We measure the area contained within this closed loop path as a function of frequency for various driving field amplitudes and fluid viscosities (Fig. 5). From these measurements we can determine that increasing the driving frequency results in increasing the measured hysteretic area, until a maximum value. Beyond this value, increasing the driving frequency further causes the hysteretic area to decay towards zero. From the green curve representing a viscosity of 0.0077 kg ms−1 (Fig. 5a), we can see most clearly the characteristic frequency dependence of the pump motion.


image file: d0lc00935k-f5.tif
Fig. 5 The pump motion as a function of frequency. a) Depicts the dependence on fluid viscosity with a constant field amplitude of 6 mT and b) depicts how the motion depends on field amplitude with a constant dynamic viscosity of 0.001 kg ms−1. The blue curve is duplicated between both a) and b) for reference. The median area contained within the closed loop path traced by the non-reciprocal motion of the magnetic head of the pump, as suggested in Fig. 4, is shown. This is recorded as a function of driving frequency and repeated for a range of dynamic viscosities and driving field amplitudes. The plotted line is a simple smoothing spline between the data points to act as a visual guide.

The optimal driving frequency of this system is shown to be strongly dependent on fluid viscosity. When altering the fluid viscosity (Fig. 5a) we notice two key points. Firstly, that lower viscosities offer a maximum hysteretic area at a higher frequency. Secondly, that the maximum hysteretic area appears to increase with decreasing viscosity in the measured range.

The difference between these curves is understood here by discussing the behaviour of eqn (3). Increasing the frequency will increase the sperm compliance number, as will increasing the viscosity of the fluid. Therefore, a greater fluid viscosity will compound with the increasing driving frequency to accelerate the increasing sperm compliance number. A system with greater fluid viscosity will therefore exhibit higher sperm compliance number behaviour at lower driving frequencies.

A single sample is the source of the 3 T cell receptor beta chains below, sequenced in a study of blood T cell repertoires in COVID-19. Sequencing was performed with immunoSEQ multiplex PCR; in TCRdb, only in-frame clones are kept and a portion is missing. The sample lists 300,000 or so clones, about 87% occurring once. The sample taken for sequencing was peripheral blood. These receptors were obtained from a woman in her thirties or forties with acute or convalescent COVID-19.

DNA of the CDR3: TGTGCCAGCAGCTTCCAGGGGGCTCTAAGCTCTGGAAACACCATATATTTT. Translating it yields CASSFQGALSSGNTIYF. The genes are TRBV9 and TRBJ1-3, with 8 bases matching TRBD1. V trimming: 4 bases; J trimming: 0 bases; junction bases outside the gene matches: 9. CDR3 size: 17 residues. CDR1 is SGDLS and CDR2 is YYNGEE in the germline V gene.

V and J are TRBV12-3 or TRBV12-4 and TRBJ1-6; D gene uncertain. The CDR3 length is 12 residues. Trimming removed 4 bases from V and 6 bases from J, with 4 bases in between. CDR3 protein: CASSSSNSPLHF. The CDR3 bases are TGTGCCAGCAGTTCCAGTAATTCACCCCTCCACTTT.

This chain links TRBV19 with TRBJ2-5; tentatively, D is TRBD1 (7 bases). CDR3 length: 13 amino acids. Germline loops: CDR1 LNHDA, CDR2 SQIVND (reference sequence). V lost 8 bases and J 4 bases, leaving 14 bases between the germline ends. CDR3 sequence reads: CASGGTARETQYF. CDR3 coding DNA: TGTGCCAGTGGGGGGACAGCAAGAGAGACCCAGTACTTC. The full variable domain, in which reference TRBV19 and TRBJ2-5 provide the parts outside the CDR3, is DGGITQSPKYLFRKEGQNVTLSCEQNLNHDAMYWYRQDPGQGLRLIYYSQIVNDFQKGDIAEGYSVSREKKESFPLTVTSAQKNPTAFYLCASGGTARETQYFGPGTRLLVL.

The optimal driving frequency of this system is shown to not be strongly dependent on field amplitude. We show that altering the driving field amplitude (Fig. 5b) does not alter the trend of the curve and only serves to alter the amplitude of the response at all points. A greater field amplitude allows for greater maximum displacement of the pump from its rest position, widening and broadening the hysteresis (Fig. 4), for all frequencies.

We have limited the maximum driving frequency in these experiments to 60 Hz. This is due to the increasing power required to maintain the maximum field amplitude at higher driving frequencies. The maximum hysteretic area is therefore not captured in this study for the measurements taken at the lowest viscosity of 0.001 kg ms−1.

When observing the system with the highest viscosity of 0.08 kg ms−1 we find that the optimal driving frequency appears to be in the range of a few Hertz with recorded area similar to that of the green curve at 0.0077 kg ms−1 (Fig. 5a). We know that as the driving frequency tends to zero, the hysteretic area must also tend to zero. We can be confident therefore that the trend of the curve is unchanged, rising from zero to an optimal value, before decaying back towards zero at higher frequencies.